Over the last 20 years, the role of immigrant entrepreneurs has grown.This report shows that the growth was caused by three changes: an increase in the size of the population born abroad, an increase in self-employment among those born abroad, and a decrease in self-employment overall.
Harvard Business School, June 2016
This study comparing immigrant-founded businesses to native-founded ones showed that immigrant-founded companies perform better in terms of employment growth over three- and six-year time horizons. The authors of the study, William R. Kerr and Sari Pekkala Kerr, conclude that immigrant-led companies grow at a faster rate and are more likely to survive long term than native-led companies are.
National Foundation for American Policy, March 2016
Immigrants play a key role in creating new, fast-growing companies, as evidenced by the prevalence of foreign-born founders and key personnel in the nation’s leading privately-held companies. This research finds that immigrants have started more than half (44 of 87) of America’s startup companies valued at $1 billion dollars or more and are key members of management or product development teams in over 70 percent (62 of 87) of these companies.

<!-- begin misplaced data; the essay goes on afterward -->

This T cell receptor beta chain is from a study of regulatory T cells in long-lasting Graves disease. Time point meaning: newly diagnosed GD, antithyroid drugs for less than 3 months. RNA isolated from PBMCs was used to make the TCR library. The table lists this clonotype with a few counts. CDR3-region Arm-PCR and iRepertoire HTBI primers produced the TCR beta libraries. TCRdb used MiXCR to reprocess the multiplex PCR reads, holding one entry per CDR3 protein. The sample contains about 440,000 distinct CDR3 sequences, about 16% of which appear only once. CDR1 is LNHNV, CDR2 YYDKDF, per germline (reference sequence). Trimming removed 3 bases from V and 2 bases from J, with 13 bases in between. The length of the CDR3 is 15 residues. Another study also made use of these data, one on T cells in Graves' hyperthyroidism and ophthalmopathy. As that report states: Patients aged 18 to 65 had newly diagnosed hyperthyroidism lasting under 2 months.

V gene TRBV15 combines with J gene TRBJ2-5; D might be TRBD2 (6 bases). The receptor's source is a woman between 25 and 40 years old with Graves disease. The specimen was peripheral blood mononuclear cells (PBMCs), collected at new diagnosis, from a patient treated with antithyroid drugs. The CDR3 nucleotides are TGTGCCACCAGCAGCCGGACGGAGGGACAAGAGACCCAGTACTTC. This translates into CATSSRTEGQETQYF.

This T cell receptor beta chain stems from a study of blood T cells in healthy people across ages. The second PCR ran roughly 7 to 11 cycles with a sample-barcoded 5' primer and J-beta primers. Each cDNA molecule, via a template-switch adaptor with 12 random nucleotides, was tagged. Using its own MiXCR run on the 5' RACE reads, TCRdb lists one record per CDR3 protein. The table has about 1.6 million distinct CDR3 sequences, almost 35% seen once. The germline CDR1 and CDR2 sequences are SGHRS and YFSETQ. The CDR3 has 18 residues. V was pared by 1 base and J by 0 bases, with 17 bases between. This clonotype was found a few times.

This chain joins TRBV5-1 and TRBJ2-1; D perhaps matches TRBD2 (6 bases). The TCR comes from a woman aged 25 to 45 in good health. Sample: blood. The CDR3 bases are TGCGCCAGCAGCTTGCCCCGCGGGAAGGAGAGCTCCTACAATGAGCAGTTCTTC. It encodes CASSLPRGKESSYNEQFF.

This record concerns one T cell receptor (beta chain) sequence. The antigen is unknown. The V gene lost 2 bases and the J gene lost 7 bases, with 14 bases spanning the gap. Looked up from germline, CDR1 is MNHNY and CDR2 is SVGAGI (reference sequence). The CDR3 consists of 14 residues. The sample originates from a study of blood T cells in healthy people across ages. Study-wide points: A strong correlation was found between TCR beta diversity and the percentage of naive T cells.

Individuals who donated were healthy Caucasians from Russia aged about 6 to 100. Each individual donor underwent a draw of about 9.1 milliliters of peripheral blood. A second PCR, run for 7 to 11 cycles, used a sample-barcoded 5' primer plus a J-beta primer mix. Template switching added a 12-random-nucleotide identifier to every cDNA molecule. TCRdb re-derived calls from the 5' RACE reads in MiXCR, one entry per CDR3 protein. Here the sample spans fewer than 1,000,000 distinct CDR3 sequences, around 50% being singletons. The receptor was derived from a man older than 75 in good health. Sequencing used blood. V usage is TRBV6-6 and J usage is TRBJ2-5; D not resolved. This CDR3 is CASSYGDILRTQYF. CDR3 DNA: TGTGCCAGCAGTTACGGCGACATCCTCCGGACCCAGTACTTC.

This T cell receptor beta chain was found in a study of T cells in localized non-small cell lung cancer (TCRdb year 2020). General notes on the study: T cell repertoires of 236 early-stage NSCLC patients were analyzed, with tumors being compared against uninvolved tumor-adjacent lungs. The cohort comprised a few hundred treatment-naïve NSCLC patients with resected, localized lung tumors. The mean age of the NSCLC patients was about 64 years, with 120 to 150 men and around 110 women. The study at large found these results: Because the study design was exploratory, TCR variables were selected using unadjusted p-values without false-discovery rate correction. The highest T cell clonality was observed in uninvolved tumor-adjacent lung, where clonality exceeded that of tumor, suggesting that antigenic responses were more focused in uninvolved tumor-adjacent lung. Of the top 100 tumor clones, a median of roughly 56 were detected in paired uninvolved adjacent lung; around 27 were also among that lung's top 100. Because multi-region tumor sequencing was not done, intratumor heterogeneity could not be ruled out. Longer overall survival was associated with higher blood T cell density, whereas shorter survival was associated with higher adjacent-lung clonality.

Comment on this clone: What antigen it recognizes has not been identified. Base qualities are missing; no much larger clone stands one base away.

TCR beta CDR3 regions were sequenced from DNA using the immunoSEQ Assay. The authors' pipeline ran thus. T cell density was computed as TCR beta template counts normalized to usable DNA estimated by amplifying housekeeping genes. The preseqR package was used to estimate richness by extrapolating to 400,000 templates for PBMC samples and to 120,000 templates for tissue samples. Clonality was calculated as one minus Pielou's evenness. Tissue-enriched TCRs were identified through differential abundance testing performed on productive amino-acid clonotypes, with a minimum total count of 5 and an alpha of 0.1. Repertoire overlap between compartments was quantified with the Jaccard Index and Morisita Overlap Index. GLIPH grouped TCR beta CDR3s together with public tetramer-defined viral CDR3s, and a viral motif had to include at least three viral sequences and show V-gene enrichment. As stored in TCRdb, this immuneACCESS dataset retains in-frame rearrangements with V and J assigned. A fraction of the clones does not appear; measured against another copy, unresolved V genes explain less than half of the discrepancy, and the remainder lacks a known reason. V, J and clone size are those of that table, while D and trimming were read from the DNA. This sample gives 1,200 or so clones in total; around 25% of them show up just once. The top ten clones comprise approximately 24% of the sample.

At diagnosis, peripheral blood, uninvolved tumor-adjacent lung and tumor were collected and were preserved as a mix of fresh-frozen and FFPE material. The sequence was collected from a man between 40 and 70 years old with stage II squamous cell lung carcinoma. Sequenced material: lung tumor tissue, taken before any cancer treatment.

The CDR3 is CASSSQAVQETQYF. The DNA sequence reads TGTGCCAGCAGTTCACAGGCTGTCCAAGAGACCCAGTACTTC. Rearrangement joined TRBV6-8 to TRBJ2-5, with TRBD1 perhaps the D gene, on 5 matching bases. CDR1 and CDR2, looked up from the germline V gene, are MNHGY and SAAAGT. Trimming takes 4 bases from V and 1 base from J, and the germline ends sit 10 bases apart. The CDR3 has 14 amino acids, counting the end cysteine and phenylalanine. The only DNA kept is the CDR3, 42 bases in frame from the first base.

American Immigration Council, February 2016
The efforts of three geographically diverse cities that have created more welcoming environments for immigrants and implemented initiatives that promote immigrant entrepreneurship and innovation in their communities, are detailed in this report.
Resources for Immigrant Entrepreneurs
The Immigrant Learning Center Entrepreneur Class helps students practice dialogue and improve English grammar while learning to write a business plan and the basics of starting a business.
Global EIR partners with universities to connect entrepreneurs with visas and allow them to grow their companies locally through a service commitment to the local community.
This program from Interise provides small business owners with the business knowledge, management know-how, and the networks needed to grow established small businesses.
Offers training and support for starting and growing businesses in Massachusetts, Rhode Island, New Hampshire and Vermont.
The New York City Department of Small Business Services offers business courses and resources to address specific needs of entrepreneurs in immigrant communities.
Resources About Immigrant Entrepreneurs
A guide to help communities harness the potential of immigrant entrepreneurs to spur economic growth and job creation
Podcast broadcast every other Thursday with interviews of and about immigrant entrepreneurs
Podcast and newsletter featuring stories of successful immigrant entrepreneurs
A newsletter from Nina Roberts about and for immigrant entrepreneurs including stories, tips and information
Videos and profiles of women immigrants who have found economic opportunity through business ownership
Website that explores the entrepreneurial and economic capacity of immigrants by investigating the German-American example in the United States